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  • Pluto's mountains
Your search has returned 17 articles:
  • News

    Mission to Pluto: Live coverage

    The New Horizons spacecraft flew by Pluto at 7:49 a.m. EDT on July 14, 2015. Astronomy writer Christopher Crockett wrote several updates from mission control at the Johns Hopkins University Applied Physics Lab in Laurel, Md., from July 12-15, and reviewed some of the mission's major milestones from the last several months. Check our Mission to Pluto editor’s pick for the latest on New Horizons...

    07/15/2015 - 17:39 Planetary Science
  • Feature

    Online causes may attract more clicks than commitments

    The Save Darfur Cause on Facebook had all the makings of a slam dunk cyber success. More than a million people joined the social media site’s digital movement a few years ago to save the people of Sudan’s Darfur region from mass slaughter.    

    There was a hitch in Facebook’s humanitarian giddy-up, though: The vast majority of people who enlisted in the Save Darfur Cause recruited no one...

    06/27/2014 - 14:04 Psychology, Networks, Science & Society
  • Feature

    The 3-D Printing Revolution

    Joshua Pearce takes unusual satisfaction in strolling through Walmart. The shelves laden with toys, household items, tools and clothing inspire in him a certain smugness, a pride in American entrepreneurship. But it’s not because Pearce admires the chain as an empire built by a self-made man. Pearce swells with pride at Walmart because the store is full of mass-manufactured objects that he...

    02/20/2013 - 23:31 Technology, Computing
  • Feature

    The Digital Camera Revolution

    Take a grainy, blurred image of a formless face or an illegible license plate, and with a few keystrokes the picture sharpens and the killer is caught — if you’re a crime-scene tech on TV. From Harrison Ford in Blade Runner to CSI, Criminal Minds and NCIS, the zoom-and-enhance maneuver has become such a staple of Hollywood dramas that it’s mocked with video montages on YouTube.

    ...
    01/13/2012 - 06:54
  • Science & the Public

    Airports’ leaden fallout may taint some kids

    People who live near airports serving small planes are exposed to lead from aviation fuel. A new study now links an airport’s proximity to slightly elevated blood-lead levels in children from area homes.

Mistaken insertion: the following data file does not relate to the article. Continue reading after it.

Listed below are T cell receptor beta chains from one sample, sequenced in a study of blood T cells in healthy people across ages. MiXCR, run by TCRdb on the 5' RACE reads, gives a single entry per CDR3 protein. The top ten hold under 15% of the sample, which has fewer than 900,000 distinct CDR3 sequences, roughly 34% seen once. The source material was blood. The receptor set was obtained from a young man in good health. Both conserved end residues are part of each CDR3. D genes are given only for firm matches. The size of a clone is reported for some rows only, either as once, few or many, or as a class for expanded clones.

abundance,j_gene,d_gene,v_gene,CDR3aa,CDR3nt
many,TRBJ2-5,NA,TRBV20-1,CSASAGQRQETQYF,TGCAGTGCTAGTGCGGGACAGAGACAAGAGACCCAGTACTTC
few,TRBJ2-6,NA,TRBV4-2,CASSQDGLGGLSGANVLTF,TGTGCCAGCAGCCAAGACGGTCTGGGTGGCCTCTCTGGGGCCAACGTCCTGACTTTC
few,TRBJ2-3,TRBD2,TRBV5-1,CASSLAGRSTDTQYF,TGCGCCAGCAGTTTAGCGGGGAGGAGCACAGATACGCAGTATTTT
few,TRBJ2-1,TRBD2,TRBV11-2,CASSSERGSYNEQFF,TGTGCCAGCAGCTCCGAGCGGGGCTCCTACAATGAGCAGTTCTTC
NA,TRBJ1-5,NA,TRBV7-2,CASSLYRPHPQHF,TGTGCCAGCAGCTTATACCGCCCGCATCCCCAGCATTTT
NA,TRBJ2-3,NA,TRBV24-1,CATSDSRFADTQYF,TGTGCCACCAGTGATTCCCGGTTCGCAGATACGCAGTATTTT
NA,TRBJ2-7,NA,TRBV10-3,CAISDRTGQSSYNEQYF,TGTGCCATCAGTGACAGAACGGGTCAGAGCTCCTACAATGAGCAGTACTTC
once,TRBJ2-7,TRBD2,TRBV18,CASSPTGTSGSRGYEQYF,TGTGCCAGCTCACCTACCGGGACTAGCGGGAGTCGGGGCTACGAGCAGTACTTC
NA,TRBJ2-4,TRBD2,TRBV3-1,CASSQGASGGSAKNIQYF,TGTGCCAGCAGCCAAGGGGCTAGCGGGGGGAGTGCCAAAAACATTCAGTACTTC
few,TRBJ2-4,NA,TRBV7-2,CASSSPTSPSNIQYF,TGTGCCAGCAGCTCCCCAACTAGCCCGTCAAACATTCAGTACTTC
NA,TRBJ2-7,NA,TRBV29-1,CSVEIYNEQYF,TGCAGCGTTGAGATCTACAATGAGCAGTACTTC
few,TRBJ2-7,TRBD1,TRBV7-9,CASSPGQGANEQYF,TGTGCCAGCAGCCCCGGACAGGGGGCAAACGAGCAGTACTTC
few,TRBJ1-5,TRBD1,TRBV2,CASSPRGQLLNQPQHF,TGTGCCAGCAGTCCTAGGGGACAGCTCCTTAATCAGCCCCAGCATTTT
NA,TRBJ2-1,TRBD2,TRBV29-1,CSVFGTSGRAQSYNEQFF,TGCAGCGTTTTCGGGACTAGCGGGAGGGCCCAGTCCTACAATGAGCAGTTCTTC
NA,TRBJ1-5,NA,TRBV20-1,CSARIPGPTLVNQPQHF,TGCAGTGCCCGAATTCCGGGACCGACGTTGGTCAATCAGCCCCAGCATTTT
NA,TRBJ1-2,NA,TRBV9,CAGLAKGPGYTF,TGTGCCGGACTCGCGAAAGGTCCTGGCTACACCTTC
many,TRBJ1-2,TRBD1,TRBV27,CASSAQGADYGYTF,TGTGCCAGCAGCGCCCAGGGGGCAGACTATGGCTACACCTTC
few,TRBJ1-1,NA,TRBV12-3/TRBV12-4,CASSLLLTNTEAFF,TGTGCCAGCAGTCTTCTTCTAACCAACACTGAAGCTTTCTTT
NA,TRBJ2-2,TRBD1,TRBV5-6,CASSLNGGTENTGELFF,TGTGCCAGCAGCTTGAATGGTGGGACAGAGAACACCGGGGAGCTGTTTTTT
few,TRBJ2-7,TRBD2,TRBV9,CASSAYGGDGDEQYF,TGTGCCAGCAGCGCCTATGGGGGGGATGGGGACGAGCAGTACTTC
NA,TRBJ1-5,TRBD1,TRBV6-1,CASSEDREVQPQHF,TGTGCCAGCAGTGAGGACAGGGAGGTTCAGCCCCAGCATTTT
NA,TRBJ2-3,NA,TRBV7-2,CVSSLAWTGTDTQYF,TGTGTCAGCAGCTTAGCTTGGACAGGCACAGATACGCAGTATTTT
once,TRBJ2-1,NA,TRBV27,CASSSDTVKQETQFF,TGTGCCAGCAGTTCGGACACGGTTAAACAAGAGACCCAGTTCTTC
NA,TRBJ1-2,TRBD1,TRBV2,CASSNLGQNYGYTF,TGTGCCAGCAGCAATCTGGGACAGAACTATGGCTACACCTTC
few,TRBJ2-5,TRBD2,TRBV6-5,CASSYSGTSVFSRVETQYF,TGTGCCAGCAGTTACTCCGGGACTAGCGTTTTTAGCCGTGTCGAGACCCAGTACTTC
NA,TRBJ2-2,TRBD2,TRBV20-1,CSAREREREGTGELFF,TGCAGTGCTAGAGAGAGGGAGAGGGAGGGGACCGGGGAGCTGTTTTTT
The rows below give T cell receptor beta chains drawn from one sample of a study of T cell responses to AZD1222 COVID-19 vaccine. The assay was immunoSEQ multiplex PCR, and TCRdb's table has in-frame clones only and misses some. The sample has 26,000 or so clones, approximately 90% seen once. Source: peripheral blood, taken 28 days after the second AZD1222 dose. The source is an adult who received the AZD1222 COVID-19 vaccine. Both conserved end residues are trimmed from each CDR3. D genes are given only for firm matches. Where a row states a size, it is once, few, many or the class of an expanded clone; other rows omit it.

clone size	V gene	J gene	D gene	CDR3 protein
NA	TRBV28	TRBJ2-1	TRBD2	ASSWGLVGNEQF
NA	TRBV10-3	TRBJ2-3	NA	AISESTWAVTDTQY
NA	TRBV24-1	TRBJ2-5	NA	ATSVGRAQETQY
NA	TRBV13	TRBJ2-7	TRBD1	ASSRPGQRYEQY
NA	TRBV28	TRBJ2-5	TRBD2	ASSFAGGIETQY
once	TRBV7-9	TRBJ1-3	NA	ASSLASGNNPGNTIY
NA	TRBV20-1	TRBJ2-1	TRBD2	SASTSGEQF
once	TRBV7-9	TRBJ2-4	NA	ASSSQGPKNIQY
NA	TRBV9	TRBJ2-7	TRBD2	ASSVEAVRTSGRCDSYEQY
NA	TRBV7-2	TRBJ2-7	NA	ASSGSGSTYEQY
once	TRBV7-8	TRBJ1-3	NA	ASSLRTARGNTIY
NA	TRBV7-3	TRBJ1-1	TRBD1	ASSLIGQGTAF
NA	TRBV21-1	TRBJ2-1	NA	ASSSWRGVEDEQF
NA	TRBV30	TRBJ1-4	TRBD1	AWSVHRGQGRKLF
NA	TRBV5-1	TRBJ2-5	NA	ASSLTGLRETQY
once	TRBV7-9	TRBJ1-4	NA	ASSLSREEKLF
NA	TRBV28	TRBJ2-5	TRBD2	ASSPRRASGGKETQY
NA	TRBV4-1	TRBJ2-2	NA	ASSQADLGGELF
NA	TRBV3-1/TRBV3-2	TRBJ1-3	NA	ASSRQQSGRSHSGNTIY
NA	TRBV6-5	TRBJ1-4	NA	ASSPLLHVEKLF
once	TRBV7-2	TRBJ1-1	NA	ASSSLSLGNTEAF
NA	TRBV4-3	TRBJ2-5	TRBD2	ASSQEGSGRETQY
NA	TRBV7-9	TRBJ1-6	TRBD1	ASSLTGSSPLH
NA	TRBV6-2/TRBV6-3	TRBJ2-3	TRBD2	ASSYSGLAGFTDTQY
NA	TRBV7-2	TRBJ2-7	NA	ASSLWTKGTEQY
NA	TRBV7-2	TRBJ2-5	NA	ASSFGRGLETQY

Small planes (known in the trade as general aviation) tend to run on gasoline, most of which contains lead as an octane booster. These aircraft — used as taxis, personal aircraft and...

    07/14/2011 - 16:55 Technology, Humans & Society, Earth & Environment
  • Feature

    Breaking it Down

    Suppose there was a fourth little pig. This one was a physicist. Unlike his brother the engineer, who built a house out of tried-and-true bricks, the physicist pig chose a building material by doing calculations based on fundamental principles. He settled on a substance made from silicon and oxygen, an abundant material with high bond strength and the aesthetic bonus of transparency. It was...

    01/29/2010 - 14:02
  • News

    Long-Sought Laser? Standard microchips may gain speedy optical connections

    Even with fast personal computers, Internet goodies such as videos and podcasts often download at sluggish speeds. Now, an advance in laser technology promises to eliminate those and other nagging computer delays, its developers say.

    Engineers have long known how to wipe out such delays: Outfit ordinary computers with circuitry that sends and receives data as modulations of light...

    09/20/2006 - 14:09 Technology
  • Feature

    Science News of the Year 2005

    Science News of Yesteryear

    Anthropology & Archaeology

    Astronomy

    Behavior

    Biomedicine

    Botany & Zoology

    Cell & Molecular Biology

    Chemistry

    ...
    12/20/2005 - 03:53 Humans & Society
  • Math Trek

    A Mathemusical Potpourri

    Are you curious about the sound of pi? What sort of tune is the Dow Jones Industrial Average singing today? How does redwood DNA translate into an environmental symphony?

    Music professor Jonathan N. Middleton and a team of students from the mathematics and computer science departments at Eastern Washington University have created a computer program and Web site that allows you to find...

    09/15/2005 - 12:24 Numbers
  • Feature

    Comeback Bird

    During the last week of April, an e-mail zinging through the bird-watcher community spilled the beans on one of the biggest and best-kept secrets in ornithology. It proclaimed that North America's famed ivory-billed woodpecker was not extinct after all, but Terry Rich of the U.S. Fish and Wildlife Service wasn't excited. He had heard that story too many times before. Since the last widely...

    06/06/2005 - 09:54 Animals